The circle of European discovery was now complete, extending from the Gulf of St. Lawrence to Lake Superior, down the Mississippi to the 33d parallel of latitude, thence across the Southern States to Florida, and completely hemming in the English possessions on the Atlantic seaboard.

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Marquette had supposed that he should reach the Pacific Ocean through the Mississippi, and thus discover th shorter route to the East Indies. But learning from the natives of Arkansas that the river emptied into the Gulf and not into the Pacific, and fearing to brave the dangers of the season, he determined to turn back at this point. On his return, he entered the Illinois river, whose waters now first reflected the face of the white man, and followed its course to the portage between the Des Plaines and Chicago rivers, thence to the lake, along the shore of which he finished his return voyage, reaching Green Bay about the end of September.

The beauty of the Illinois country, up whose principal river he sailed, made a lively impression upon his observant mind. He writes:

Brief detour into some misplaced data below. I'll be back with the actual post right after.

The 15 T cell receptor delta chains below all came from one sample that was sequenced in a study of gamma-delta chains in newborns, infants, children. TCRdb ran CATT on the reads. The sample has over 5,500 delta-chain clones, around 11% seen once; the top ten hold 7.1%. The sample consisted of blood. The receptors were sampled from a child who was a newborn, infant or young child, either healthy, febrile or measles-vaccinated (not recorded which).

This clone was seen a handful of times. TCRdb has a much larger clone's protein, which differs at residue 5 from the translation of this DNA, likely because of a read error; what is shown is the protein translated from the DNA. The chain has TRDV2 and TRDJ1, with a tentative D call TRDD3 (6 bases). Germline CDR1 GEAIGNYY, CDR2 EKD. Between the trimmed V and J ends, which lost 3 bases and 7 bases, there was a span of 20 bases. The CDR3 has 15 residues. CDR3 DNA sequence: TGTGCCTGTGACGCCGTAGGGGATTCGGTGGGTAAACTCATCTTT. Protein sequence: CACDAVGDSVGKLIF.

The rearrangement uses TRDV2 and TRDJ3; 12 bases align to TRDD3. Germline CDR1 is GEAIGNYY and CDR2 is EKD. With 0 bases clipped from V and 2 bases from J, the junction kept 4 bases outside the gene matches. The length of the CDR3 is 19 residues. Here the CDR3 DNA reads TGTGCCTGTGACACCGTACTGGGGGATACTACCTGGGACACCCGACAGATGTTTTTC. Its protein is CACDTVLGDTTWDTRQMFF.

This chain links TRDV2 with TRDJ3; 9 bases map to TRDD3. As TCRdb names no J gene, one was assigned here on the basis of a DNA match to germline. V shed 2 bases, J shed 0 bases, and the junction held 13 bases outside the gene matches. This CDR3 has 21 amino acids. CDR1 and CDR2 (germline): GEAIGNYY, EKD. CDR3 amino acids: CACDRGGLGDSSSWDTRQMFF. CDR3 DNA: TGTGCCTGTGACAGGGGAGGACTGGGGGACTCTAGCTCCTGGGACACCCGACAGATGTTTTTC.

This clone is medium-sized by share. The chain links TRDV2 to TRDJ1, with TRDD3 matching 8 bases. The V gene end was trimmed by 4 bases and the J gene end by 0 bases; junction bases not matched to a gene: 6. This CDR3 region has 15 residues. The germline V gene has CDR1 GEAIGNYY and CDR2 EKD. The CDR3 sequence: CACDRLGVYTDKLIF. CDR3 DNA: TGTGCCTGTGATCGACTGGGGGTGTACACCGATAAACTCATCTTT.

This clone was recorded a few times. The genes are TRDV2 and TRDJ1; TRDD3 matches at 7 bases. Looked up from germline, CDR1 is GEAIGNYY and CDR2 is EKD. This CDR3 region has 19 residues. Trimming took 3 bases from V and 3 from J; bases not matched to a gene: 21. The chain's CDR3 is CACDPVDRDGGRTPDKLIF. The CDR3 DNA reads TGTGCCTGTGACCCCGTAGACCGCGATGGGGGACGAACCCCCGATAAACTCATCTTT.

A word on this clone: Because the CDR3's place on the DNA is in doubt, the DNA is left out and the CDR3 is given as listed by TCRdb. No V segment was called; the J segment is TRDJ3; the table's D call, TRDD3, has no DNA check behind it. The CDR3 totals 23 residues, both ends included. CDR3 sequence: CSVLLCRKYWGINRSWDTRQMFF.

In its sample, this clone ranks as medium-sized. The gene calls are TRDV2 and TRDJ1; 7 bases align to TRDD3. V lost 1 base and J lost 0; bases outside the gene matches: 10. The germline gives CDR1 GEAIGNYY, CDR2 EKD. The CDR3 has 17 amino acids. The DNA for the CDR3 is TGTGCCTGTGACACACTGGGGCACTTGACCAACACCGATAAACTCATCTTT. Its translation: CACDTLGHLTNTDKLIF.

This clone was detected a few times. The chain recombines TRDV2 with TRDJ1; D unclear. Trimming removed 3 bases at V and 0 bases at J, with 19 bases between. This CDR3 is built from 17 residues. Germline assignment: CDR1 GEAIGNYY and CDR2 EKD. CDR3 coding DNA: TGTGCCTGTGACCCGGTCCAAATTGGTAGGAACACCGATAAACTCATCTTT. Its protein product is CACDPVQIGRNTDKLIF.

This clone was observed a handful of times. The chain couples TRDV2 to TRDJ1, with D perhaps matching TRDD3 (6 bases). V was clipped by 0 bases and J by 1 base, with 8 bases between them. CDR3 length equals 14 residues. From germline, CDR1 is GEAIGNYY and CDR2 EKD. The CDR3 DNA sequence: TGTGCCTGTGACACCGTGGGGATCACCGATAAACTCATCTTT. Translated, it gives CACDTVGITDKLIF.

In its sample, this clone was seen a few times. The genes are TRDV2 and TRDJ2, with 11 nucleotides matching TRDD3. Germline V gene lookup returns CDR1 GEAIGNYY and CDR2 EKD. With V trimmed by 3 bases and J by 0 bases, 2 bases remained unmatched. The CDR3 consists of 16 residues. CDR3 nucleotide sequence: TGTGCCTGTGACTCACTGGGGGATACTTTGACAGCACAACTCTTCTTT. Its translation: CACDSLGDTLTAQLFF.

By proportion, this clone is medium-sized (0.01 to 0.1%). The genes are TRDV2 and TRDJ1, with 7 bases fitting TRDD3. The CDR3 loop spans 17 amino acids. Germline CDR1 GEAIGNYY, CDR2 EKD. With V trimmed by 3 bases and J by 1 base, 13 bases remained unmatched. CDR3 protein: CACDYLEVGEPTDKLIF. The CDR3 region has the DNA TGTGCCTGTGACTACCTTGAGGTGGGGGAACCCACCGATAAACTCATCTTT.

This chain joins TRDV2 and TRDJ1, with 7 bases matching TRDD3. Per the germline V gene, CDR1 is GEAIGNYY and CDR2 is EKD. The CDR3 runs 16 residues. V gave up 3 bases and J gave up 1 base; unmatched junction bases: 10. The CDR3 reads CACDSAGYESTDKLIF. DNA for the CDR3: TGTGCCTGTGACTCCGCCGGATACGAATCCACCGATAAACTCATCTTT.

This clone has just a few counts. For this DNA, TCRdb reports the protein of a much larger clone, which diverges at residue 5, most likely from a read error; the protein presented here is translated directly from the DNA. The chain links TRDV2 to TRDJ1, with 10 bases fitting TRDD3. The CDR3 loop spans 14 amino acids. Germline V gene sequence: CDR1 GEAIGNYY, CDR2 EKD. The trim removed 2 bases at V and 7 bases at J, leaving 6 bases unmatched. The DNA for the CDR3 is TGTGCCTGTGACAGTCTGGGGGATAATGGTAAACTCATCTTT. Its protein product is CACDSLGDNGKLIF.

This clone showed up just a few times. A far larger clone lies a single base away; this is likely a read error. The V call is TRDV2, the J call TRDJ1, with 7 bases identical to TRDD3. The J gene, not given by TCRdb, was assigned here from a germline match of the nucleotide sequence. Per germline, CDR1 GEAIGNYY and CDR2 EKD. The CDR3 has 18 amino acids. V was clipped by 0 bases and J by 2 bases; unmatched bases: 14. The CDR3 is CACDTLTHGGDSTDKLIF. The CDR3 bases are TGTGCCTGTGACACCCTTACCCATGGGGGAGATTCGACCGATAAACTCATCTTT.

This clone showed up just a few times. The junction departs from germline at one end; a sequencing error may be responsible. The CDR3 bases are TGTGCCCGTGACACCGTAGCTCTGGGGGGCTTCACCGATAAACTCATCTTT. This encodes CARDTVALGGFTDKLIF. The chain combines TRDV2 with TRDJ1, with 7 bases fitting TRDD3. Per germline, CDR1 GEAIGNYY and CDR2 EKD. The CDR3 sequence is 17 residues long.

"I never saw a more pleasant Country than the Banks of that River. The Meadows are covered with Oxen, Stags, Wild-Goats; and the Rivers and Lakes with Bustards, Swans, Ducks, Beavers. We saw also abundance of Parrots. Several small Rivers fall into this, which is deep and broad for 65 Leagues, and therefore navigable almost all the Year long."*

Marquette afterwards returned to Illinois, and preached to the Indians in the region of Chicago. The manner of his death was singular and romantic. As he was passing up Lake Michigan with his boatmen, he landed at the mouth of the stream which now bears his name, to perform mass. Retiring a little way in the woods, he erected a rude altar, and kneeling beside it, yielded up his spirit while in the act of prayer. He was a pure-minded, self-denying, devoted, and heroic man.

*Marquette's Narrative, in Hennepin's New Discovery, English edition, London, 1689, p. 349.

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Joliet conveyed intelligence of their discoveries to Quebec, and reported it to the Government. Among those who were excited by their success, and spurred by ambition to follow in their wake, was a young adventurer, Robert Cavalier de la Salle, celebrated in the annals of European discovery in the West. Still deceived by the phantom of a short cut to Chine, he thought his object might be attained by following the Mississippi northward, or turning up one of the steams which flow into it from the west.